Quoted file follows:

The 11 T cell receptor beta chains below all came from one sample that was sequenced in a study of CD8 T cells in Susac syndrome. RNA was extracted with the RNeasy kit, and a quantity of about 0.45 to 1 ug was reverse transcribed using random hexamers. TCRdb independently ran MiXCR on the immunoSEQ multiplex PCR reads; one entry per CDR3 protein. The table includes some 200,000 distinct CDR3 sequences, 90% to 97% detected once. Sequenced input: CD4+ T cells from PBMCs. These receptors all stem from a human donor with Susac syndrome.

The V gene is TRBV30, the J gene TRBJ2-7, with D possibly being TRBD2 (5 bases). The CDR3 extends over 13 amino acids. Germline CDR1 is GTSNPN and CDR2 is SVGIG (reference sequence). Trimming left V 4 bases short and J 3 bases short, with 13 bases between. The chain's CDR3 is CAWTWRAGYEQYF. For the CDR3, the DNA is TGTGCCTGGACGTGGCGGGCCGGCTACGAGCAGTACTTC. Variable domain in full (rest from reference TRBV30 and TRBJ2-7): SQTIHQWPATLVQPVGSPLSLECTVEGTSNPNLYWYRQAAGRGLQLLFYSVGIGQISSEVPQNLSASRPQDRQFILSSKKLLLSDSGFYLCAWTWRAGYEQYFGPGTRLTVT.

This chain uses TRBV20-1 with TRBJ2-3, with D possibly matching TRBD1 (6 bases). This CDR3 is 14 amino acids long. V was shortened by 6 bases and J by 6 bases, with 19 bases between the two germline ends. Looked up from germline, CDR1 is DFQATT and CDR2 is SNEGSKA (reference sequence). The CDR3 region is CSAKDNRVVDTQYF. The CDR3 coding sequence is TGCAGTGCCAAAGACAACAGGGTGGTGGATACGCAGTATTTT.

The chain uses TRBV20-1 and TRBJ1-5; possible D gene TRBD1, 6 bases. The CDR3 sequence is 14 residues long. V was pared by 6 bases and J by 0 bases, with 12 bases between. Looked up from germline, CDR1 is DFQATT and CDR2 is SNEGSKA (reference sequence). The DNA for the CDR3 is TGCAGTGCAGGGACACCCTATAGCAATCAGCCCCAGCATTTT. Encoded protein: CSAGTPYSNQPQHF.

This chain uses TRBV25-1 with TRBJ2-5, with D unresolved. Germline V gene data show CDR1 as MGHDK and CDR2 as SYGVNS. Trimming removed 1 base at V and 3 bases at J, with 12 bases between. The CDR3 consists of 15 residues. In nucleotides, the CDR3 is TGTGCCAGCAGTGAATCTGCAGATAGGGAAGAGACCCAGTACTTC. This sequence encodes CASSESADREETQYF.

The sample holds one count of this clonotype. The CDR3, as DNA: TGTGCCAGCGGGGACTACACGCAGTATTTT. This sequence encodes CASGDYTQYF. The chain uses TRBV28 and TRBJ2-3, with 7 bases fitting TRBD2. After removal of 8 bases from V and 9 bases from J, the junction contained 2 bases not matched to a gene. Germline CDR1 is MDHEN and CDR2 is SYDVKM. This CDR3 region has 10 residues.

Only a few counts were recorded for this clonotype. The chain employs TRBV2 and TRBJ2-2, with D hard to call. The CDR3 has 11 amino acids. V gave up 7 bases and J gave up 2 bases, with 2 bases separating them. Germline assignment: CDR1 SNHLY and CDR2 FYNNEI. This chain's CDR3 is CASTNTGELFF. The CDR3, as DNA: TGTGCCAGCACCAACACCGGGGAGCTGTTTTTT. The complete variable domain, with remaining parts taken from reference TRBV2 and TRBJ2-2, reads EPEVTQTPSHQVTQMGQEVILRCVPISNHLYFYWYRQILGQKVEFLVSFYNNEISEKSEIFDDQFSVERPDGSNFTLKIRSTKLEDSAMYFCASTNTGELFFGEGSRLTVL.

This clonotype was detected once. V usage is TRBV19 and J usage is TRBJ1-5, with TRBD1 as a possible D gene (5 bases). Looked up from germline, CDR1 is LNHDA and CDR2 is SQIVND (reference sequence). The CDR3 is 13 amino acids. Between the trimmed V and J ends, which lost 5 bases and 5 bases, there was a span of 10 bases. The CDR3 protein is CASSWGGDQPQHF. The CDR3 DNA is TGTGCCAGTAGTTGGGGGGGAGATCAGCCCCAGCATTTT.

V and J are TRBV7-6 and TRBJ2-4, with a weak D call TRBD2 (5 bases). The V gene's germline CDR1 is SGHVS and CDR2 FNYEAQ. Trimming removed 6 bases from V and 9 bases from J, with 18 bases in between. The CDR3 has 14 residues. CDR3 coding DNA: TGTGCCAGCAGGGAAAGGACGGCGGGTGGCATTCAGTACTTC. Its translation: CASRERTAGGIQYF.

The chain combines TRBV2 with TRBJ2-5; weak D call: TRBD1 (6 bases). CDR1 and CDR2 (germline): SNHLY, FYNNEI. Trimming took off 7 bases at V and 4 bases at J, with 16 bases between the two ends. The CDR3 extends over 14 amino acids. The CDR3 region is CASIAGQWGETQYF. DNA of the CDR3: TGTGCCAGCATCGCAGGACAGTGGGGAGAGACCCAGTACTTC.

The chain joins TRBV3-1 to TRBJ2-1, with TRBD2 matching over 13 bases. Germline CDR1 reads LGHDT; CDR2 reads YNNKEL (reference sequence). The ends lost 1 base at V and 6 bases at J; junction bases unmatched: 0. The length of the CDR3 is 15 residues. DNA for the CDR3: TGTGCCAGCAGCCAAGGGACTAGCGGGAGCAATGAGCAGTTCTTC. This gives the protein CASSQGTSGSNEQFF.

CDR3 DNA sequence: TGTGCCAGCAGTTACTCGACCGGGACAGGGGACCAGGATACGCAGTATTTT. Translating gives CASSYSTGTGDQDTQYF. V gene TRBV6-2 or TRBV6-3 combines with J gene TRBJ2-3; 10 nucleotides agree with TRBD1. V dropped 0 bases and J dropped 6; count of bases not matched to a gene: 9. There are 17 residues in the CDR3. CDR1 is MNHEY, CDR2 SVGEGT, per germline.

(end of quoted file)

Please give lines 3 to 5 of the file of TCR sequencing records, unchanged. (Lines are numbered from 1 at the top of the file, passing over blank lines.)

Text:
This chain uses TRBV20-1 with TRBJ2-3, with D possibly matching TRBD1 (6 bases). This CDR3 is 14 amino acids long. V was shortened by 6 bases and J by 6 bases, with 19 bases between the two germline ends. Looked up from germline, CDR1 is DFQATT and CDR2 is SNEGSKA (reference sequence). The CDR3 region is CSAKDNRVVDTQYF. The CDR3 coding sequence is TGCAGTGCCAAAGACAACAGGGTGGTGGATACGCAGTATTTT.

The chain uses TRBV20-1 and TRBJ1-5; possible D gene TRBD1, 6 bases. The CDR3 sequence is 14 residues long. V was pared by 6 bases and J by 0 bases, with 12 bases between. Looked up from germline, CDR1 is DFQATT and CDR2 is SNEGSKA (reference sequence). The DNA for the CDR3 is TGCAGTGCAGGGACACCCTATAGCAATCAGCCCCAGCATTTT. Encoded protein: CSAGTPYSNQPQHF.

This chain uses TRBV25-1 with TRBJ2-5, with D unresolved. Germline V gene data show CDR1 as MGHDK and CDR2 as SYGVNS. Trimming removed 1 base at V and 3 bases at J, with 12 bases between. The CDR3 consists of 15 residues. In nucleotides, the CDR3 is TGTGCCAGCAGTGAATCTGCAGATAGGGAAGAGACCCAGTACTTC. This sequence encodes CASSESADREETQYF.